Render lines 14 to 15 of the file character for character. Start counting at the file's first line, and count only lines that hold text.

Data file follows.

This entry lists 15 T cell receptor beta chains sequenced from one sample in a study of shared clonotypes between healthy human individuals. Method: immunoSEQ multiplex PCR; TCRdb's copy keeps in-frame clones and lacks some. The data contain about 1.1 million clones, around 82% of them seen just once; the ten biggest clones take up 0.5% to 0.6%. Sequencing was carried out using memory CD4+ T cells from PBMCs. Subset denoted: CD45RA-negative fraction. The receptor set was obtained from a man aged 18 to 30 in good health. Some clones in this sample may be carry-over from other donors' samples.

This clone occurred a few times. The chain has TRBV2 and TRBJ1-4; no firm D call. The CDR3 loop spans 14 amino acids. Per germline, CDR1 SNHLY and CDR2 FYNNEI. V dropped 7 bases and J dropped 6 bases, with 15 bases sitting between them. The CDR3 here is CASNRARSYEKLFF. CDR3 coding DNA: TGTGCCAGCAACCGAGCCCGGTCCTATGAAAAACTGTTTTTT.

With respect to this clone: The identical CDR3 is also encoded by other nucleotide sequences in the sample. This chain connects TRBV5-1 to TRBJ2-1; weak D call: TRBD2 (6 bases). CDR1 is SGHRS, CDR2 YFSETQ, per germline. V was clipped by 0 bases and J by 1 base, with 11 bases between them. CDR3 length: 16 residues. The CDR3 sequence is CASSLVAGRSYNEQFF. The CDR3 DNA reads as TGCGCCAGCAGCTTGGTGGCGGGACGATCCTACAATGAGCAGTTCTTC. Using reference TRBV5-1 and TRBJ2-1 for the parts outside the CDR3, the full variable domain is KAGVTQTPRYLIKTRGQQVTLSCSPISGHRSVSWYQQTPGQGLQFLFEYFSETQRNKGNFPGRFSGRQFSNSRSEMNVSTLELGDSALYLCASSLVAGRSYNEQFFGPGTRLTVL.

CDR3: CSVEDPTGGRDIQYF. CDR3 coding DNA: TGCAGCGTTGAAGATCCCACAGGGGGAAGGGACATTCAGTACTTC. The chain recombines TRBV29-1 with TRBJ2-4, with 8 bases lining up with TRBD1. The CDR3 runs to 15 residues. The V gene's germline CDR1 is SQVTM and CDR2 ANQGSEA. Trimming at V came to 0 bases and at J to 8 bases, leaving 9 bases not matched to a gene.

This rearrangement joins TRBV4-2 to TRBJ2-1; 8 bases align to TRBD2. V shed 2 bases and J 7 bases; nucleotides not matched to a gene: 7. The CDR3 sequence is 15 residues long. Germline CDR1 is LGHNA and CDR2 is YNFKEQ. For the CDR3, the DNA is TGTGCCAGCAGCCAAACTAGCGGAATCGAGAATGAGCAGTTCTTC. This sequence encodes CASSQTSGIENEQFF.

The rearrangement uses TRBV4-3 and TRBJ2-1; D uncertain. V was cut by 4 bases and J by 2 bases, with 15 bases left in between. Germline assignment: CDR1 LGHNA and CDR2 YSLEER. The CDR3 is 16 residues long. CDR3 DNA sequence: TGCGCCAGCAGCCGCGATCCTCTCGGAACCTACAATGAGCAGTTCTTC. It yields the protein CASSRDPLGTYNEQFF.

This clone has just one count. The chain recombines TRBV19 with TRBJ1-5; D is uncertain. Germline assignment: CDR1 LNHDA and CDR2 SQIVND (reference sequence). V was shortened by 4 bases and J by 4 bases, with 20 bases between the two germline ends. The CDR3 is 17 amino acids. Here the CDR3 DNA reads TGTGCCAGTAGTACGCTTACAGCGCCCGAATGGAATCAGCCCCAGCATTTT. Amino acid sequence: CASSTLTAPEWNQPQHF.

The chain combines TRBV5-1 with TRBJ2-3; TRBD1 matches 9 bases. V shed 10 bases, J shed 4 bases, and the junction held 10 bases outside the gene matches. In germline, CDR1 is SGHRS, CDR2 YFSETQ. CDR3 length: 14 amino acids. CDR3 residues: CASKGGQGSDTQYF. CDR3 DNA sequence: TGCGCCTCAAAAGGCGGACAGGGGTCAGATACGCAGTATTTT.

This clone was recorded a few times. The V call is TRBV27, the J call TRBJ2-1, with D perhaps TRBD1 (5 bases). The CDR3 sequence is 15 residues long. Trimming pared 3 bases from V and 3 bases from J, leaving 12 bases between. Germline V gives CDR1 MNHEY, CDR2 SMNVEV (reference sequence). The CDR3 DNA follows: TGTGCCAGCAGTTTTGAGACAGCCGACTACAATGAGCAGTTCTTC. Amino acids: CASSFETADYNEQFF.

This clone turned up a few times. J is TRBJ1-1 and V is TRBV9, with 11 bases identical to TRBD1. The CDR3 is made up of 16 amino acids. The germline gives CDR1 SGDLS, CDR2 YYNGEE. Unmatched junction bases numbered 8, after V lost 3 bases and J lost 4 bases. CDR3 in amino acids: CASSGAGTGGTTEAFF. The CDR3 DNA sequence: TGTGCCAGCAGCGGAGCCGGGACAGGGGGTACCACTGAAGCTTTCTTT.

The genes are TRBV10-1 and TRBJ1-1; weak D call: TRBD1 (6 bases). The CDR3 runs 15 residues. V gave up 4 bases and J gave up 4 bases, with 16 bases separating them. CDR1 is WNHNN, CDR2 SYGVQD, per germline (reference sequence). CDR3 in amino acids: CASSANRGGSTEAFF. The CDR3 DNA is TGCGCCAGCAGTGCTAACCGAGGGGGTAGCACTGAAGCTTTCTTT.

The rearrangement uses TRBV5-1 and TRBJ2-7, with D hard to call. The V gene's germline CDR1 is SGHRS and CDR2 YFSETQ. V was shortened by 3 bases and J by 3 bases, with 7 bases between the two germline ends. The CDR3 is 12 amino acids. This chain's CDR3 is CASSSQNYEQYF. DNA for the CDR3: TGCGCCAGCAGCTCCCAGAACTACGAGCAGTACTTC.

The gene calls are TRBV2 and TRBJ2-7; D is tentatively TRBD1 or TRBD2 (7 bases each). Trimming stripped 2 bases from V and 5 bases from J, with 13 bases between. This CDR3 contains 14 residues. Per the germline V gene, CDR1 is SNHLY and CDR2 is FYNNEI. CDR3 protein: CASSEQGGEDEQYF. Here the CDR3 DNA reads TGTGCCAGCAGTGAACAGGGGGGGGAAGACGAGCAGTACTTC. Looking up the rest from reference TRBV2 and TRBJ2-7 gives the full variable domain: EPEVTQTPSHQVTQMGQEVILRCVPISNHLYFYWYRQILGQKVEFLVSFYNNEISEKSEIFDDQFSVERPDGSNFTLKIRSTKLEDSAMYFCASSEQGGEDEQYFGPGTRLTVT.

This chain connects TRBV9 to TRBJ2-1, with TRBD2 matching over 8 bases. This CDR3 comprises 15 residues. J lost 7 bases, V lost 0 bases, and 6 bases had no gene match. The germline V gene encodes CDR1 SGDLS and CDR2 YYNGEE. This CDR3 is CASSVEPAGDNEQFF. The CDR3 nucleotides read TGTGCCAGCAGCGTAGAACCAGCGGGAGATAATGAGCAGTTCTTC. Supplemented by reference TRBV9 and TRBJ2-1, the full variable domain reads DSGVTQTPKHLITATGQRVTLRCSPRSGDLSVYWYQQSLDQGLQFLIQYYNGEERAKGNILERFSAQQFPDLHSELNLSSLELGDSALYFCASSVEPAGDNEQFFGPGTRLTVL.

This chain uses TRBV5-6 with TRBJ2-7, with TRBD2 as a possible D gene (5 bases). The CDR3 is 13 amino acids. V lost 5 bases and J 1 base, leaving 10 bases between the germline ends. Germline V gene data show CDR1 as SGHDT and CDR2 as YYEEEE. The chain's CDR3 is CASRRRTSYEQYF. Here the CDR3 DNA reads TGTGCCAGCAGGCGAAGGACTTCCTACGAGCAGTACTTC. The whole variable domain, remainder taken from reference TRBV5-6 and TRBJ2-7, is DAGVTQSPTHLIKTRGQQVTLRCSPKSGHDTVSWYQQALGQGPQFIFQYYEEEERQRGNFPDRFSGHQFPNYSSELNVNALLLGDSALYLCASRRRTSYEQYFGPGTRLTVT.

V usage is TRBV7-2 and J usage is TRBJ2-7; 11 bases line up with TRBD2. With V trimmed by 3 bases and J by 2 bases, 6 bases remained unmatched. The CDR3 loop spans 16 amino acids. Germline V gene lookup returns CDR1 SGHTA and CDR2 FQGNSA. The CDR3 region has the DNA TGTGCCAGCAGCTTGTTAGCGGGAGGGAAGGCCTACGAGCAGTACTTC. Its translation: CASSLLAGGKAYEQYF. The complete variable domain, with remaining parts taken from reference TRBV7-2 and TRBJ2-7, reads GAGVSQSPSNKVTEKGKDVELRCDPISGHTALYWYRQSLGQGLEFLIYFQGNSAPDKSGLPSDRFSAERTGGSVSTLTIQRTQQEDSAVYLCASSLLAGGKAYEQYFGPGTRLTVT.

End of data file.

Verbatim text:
This chain connects TRBV9 to TRBJ2-1, with TRBD2 matching over 8 bases. This CDR3 comprises 15 residues. J lost 7 bases, V lost 0 bases, and 6 bases had no gene match. The germline V gene encodes CDR1 SGDLS and CDR2 YYNGEE. This CDR3 is CASSVEPAGDNEQFF. The CDR3 nucleotides read TGTGCCAGCAGCGTAGAACCAGCGGGAGATAATGAGCAGTTCTTC. Supplemented by reference TRBV9 and TRBJ2-1, the full variable domain reads DSGVTQTPKHLITATGQRVTLRCSPRSGDLSVYWYQQSLDQGLQFLIQYYNGEERAKGNILERFSAQQFPDLHSELNLSSLELGDSALYFCASSVEPAGDNEQFFGPGTRLTVL.

This chain uses TRBV5-6 with TRBJ2-7, with TRBD2 as a possible D gene (5 bases). The CDR3 is 13 amino acids. V lost 5 bases and J 1 base, leaving 10 bases between the germline ends. Germline V gene data show CDR1 as SGHDT and CDR2 as YYEEEE. The chain's CDR3 is CASRRRTSYEQYF. Here the CDR3 DNA reads TGTGCCAGCAGGCGAAGGACTTCCTACGAGCAGTACTTC. The whole variable domain, remainder taken from reference TRBV5-6 and TRBJ2-7, is DAGVTQSPTHLIKTRGQQVTLRCSPKSGHDTVSWYQQALGQGPQFIFQYYEEEERQRGNFPDRFSGHQFPNYSSELNVNALLLGDSALYLCASRRRTSYEQYFGPGTRLTVT.